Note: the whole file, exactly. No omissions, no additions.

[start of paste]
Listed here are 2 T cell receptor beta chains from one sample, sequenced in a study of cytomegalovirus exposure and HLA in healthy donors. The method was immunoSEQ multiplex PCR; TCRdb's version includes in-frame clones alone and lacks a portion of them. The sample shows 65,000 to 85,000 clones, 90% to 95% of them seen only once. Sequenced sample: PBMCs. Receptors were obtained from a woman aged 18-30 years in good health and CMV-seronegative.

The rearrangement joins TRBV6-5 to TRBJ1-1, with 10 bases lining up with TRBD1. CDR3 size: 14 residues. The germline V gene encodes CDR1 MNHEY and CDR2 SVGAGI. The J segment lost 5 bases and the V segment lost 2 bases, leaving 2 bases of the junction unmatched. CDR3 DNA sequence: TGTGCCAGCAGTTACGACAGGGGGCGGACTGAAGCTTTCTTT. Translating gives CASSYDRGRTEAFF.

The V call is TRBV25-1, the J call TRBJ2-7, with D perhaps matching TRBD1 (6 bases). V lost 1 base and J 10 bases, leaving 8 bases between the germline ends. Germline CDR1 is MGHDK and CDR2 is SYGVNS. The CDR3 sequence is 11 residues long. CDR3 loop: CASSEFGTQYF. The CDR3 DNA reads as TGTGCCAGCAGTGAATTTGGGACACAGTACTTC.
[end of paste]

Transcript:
Listed here are 2 T cell receptor beta chains from one sample, sequenced in a study of cytomegalovirus exposure and HLA in healthy donors. The method was immunoSEQ multiplex PCR; TCRdb's version includes in-frame clones alone and lacks a portion of them. The sample shows 65,000 to 85,000 clones, 90% to 95% of them seen only once. Sequenced sample: PBMCs. Receptors were obtained from a woman aged 18-30 years in good health and CMV-seronegative.

The rearrangement joins TRBV6-5 to TRBJ1-1, with 10 bases lining up with TRBD1. CDR3 size: 14 residues. The germline V gene encodes CDR1 MNHEY and CDR2 SVGAGI. The J segment lost 5 bases and the V segment lost 2 bases, leaving 2 bases of the junction unmatched. CDR3 DNA sequence: TGTGCCAGCAGTTACGACAGGGGGCGGACTGAAGCTTTCTTT. Translating gives CASSYDRGRTEAFF.

The V call is TRBV25-1, the J call TRBJ2-7, with D perhaps matching TRBD1 (6 bases). V lost 1 base and J 10 bases, leaving 8 bases between the germline ends. Germline CDR1 is MGHDK and CDR2 is SYGVNS. The CDR3 sequence is 11 residues long. CDR3 loop: CASSEFGTQYF. The CDR3 DNA reads as TGTGCCAGCAGTGAATTTGGGACACAGTACTTC.